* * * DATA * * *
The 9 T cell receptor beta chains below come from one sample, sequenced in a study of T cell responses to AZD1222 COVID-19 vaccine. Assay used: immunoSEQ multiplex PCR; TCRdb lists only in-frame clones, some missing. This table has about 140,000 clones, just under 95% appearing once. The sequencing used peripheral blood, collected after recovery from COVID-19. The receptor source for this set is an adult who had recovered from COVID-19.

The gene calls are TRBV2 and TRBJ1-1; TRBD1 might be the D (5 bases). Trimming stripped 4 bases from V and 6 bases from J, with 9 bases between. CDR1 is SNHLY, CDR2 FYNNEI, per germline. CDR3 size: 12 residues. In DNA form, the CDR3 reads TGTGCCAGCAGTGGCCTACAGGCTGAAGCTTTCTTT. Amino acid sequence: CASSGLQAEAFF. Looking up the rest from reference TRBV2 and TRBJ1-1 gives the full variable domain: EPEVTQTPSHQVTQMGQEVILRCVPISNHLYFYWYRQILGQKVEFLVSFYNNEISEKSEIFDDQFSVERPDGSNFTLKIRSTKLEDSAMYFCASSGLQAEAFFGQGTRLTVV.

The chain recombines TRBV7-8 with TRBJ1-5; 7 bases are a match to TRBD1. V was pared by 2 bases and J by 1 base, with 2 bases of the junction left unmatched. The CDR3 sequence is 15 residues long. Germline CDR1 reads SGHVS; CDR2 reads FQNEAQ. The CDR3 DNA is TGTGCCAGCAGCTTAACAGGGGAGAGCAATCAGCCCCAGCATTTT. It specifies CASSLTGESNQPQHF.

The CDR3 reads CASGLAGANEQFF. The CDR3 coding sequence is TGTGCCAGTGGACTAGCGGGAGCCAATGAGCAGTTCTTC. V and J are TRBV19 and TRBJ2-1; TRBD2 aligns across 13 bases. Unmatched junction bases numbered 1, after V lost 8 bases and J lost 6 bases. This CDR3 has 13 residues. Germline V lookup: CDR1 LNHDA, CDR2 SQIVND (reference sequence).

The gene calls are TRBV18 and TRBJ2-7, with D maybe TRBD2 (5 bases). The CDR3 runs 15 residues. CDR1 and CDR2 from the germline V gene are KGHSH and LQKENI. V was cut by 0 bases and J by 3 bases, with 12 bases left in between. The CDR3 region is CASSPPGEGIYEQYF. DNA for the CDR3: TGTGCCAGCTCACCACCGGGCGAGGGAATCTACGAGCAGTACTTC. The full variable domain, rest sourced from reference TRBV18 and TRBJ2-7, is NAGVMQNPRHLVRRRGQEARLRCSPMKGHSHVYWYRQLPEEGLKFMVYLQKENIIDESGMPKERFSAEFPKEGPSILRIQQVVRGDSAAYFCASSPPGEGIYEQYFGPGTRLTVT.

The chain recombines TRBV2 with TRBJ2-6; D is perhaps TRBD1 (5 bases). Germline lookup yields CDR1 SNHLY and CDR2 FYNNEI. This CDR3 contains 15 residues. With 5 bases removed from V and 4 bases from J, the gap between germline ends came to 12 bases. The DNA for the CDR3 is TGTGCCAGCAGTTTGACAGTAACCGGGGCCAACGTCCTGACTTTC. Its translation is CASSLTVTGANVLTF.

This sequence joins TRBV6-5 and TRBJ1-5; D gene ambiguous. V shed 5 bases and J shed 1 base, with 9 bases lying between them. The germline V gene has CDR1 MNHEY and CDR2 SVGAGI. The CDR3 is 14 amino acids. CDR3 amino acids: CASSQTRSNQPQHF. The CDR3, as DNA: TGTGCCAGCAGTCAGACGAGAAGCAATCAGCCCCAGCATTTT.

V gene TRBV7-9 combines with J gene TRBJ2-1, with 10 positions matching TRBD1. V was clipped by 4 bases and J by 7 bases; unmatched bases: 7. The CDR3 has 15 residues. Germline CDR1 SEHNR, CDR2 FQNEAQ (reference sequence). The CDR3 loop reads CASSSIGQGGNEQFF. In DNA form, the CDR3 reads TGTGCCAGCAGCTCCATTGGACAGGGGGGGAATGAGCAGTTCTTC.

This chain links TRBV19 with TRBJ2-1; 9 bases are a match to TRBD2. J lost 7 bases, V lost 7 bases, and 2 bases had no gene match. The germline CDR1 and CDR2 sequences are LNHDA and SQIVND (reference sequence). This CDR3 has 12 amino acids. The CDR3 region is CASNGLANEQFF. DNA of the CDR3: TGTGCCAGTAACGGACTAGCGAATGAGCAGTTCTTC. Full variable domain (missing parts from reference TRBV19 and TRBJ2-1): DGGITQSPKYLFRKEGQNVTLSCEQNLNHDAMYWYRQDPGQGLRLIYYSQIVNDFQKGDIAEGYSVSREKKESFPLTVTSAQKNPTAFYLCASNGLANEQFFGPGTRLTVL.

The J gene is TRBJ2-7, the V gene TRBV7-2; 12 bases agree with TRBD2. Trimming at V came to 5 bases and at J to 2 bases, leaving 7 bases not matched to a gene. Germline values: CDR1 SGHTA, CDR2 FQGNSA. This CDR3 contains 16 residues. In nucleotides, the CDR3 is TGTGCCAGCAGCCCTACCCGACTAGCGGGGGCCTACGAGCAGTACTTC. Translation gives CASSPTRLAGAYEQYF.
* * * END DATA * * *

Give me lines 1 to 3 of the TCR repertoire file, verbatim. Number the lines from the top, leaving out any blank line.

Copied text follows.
The 9 T cell receptor beta chains below come from one sample, sequenced in a study of T cell responses to AZD1222 COVID-19 vaccine. Assay used: immunoSEQ multiplex PCR; TCRdb lists only in-frame clones, some missing. This table has about 140,000 clones, just under 95% appearing once. The sequencing used peripheral blood, collected after recovery from COVID-19. The receptor source for this set is an adult who had recovered from COVID-19.

The gene calls are TRBV2 and TRBJ1-1; TRBD1 might be the D (5 bases). Trimming stripped 4 bases from V and 6 bases from J, with 9 bases between. CDR1 is SNHLY, CDR2 FYNNEI, per germline. CDR3 size: 12 residues. In DNA form, the CDR3 reads TGTGCCAGCAGTGGCCTACAGGCTGAAGCTTTCTTT. Amino acid sequence: CASSGLQAEAFF. Looking up the rest from reference TRBV2 and TRBJ1-1 gives the full variable domain: EPEVTQTPSHQVTQMGQEVILRCVPISNHLYFYWYRQILGQKVEFLVSFYNNEISEKSEIFDDQFSVERPDGSNFTLKIRSTKLEDSAMYFCASSGLQAEAFFGQGTRLTVV.

The chain recombines TRBV7-8 with TRBJ1-5; 7 bases are a match to TRBD1. V was pared by 2 bases and J by 1 base, with 2 bases of the junction left unmatched. The CDR3 sequence is 15 residues long. Germline CDR1 reads SGHVS; CDR2 reads FQNEAQ. The CDR3 DNA is TGTGCCAGCAGCTTAACAGGGGAGAGCAATCAGCCCCAGCATTTT. It specifies CASSLTGESNQPQHF.